Army Tactical Missile System (Army TACMS)
ATACMS enables the ROK Army to strike most of the critical ground military targets in North Korea. Under a 1979 accord with the US, South Korea had been barred from developing or deploying missiles with the range of more than 180 km until January 2001, when Seoul, after months of negotiations, obtained US approval to develop missiles with a range of up to 300 km. The US consent sparked speculation that it had given the green light to the missile development, in exchange for overseas sales of its medium-range missiles.
Seoul spent 390 billion won ($298 million) on the purchase of ATACMS Block 1 missile systems with a range of 145 km in October 1997 as part of its surface-to-surface missile procurement project. In June 1997 the ROK finalized an Multiple-Launch Rocket System (MLRS) deal with the US whereby it would receive 29 M270 self-propelled launchers and 111 ATACMS rockets and 708 training rockets.
The Defense Ministry requested 110 Block 1A missiles in December 1999, but negotiations hit a snag when the US continued to delay talks on allowing South Korea to deploy missiles with a range of up to 300km. In early 2000, the ministry sent a letter to Washington warning the cancellation of the missile procurement project if the US continued to bar South Korea from deploying missiles with a range of up to 300 km.
On 19 November 2001 the US Army awarded an $80.7 million contract to Lockheed Martin [LMT] to provide 110 Army Tactical Missile System missiles to South Korea. The missiles would be the Block I foreign military sales version of the missile, which is similar to the Block I version of the missile that first saw service in Operation Desert Storm. This missile is fitted with an internal ring laser gyro guidance system and a warhead fitted with 273 anti-personnel and anti-material bomblets.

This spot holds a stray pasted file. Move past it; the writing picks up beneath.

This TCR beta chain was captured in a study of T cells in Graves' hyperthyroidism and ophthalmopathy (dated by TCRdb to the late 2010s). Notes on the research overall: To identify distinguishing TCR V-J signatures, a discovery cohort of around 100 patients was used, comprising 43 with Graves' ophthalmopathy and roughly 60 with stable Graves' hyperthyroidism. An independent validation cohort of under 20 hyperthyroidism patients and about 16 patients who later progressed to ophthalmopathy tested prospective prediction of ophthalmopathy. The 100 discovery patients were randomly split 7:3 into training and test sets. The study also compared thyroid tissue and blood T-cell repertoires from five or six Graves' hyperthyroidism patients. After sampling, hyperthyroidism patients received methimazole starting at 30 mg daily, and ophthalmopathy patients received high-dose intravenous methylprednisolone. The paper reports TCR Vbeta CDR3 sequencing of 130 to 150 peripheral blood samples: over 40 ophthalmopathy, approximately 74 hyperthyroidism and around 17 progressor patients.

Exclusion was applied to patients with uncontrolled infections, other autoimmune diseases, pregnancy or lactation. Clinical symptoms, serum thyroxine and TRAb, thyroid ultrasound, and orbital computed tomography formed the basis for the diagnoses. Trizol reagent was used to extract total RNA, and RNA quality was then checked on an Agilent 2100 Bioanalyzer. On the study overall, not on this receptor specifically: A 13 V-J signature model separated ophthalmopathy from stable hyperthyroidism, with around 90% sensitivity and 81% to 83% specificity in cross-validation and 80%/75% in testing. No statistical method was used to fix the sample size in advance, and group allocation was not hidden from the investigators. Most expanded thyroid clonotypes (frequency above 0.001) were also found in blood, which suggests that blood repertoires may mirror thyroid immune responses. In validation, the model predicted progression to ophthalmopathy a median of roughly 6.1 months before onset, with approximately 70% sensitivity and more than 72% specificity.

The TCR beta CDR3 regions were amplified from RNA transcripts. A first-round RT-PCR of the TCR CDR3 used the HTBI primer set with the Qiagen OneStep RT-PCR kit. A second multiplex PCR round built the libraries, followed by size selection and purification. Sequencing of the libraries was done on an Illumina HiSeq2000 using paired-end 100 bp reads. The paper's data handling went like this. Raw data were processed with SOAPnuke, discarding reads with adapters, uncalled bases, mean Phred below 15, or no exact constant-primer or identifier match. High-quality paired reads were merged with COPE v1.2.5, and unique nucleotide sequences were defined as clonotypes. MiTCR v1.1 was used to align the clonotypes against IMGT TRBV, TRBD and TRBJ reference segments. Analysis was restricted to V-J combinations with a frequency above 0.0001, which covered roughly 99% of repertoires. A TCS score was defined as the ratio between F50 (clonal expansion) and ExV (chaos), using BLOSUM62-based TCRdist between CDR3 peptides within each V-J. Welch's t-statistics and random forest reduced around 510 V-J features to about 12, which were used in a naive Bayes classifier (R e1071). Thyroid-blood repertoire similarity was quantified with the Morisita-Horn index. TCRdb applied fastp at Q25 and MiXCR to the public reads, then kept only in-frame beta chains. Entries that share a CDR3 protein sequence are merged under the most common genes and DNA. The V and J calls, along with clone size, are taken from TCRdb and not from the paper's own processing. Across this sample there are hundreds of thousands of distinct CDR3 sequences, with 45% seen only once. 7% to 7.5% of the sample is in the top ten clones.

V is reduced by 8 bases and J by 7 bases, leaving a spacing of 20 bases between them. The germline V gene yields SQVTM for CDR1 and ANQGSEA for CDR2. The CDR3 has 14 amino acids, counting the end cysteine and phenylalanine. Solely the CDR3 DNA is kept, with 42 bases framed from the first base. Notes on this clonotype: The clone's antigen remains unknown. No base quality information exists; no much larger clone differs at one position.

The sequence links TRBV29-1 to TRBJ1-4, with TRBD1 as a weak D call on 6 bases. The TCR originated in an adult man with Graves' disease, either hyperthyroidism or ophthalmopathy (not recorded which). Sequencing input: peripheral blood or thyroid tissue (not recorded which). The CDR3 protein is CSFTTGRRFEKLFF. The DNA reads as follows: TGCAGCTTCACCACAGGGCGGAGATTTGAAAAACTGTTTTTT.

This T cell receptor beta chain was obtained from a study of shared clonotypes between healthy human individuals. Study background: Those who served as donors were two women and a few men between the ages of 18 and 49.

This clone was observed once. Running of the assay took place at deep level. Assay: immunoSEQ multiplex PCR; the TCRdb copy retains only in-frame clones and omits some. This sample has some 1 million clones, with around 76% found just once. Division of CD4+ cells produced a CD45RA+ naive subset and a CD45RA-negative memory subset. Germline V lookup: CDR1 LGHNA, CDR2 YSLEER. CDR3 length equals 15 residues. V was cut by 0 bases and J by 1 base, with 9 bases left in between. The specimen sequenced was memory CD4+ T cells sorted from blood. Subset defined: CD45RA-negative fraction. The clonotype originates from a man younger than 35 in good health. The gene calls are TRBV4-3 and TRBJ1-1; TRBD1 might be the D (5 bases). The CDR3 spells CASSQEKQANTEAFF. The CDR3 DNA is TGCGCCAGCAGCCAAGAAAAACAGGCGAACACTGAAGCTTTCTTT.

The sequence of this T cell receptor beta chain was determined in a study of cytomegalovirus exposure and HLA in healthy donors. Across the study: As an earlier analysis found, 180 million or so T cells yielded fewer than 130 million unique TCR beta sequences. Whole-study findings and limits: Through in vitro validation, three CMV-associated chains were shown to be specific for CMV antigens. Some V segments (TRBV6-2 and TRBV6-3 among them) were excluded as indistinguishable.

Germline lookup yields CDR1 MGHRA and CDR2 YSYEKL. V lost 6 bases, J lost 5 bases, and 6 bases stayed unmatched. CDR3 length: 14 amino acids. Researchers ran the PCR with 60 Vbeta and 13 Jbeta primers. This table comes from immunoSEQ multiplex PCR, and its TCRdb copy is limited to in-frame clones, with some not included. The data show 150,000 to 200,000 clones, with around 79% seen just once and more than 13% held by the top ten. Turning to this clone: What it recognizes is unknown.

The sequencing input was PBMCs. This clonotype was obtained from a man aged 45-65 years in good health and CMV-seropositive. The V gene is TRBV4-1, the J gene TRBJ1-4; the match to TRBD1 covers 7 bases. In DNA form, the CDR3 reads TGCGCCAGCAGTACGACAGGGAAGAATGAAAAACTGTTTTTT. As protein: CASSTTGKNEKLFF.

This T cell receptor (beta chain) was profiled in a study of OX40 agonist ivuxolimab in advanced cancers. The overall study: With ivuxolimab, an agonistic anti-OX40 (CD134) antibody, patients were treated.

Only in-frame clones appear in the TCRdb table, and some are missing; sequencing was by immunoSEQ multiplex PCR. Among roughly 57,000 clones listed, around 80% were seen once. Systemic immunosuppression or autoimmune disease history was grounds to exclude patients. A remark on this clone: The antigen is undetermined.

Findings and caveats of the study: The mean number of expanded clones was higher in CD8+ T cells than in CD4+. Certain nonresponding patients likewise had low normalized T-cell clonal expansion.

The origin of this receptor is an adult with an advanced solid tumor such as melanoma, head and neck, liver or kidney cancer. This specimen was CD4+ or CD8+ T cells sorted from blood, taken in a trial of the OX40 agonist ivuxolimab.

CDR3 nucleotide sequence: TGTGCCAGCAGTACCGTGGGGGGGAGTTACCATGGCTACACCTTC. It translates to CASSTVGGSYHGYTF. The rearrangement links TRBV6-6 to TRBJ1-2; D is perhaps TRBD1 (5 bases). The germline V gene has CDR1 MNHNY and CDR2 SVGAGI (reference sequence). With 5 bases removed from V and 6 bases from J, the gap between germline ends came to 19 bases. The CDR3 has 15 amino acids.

On 04 December 2001 Lockheed Martin Missiles and Fire Control announced that it had received an $80.7 million contract to produce 111 Army Tactical Missile System (Army TACMS) Block IA missiles for the Republic of Korea. The contract represented the second purchase of the Army TACMS system by Korea and the first international sale of the Army TACMS Block IA system. The Foreign Military Sales (FMS) contract included 110 Army TACMS FMS Block IAs and one ATACMS FMS Block IA for testing, and 29 multiple rocket launchers. The contract with South Korea had a total value of 400 billion won ($307 million).
South Korea began deploying US-made missiles in December 2003 that can strike most of North Korea. The Army Tactical Missile System Block 1A missiles are being deployed near the Demilitarized Zone. South Korea deployed 110 surface-to-surface missiles with a range of up to 300 km (187 miles) by April 2004. This marks the first time that South Korea will deploy 300-km medium-range missiles, which are capable of striking Pyongyang and other key North Korean cities.
In June 2003, Hanwha obtained the license to locally produce the 227mm MLRS as part of the second stage MLRS procurement program. Hanwha produced and delivered MLRS rockets worth KRW600 billion each year to the ROK Army. Over 4,000 missiles had been ordered for the year 2005. The launchers were ready for the new 300 km-range ATACMS missile directly purchased from the US. The new extended-range MLRS systems have taken over the roles of USFK MLRS currently assigned for counter-battery missions.
South Korea deployed its first missiles with a maximum range of 300 km, which the Army will bought for 400 billion won (about $307 million) from a U.S. defense firm, in 2004. The two governments signed a contract in 2002 under which the Korean Army purchased the Army Tactical Missile System (ATACMS) Block IA. Lockheed Martin supplied the systems. The contract included 29 multiple launch rocket systems and 111 surface-to-surface missiles, each with a warhead fitted with 300 anti-personnel and anti-material bomblets. South Korea was the first foreign buyer of the latest Lockheed missile systems. With a maximum range of 300 km, the missile is capable of hitting most positions in North Korea. The missiles are capable of engaging targets at ranges well beyond the capability of existing land-launched canons and rockets in South Korea. The missile is so powerful that each unit can destroy everything in an area as wide as three to four soccer stadiums at once. A Korean company affiliated with the Hanwha Group produces munitions for the missile systems under a license from Lockheed.
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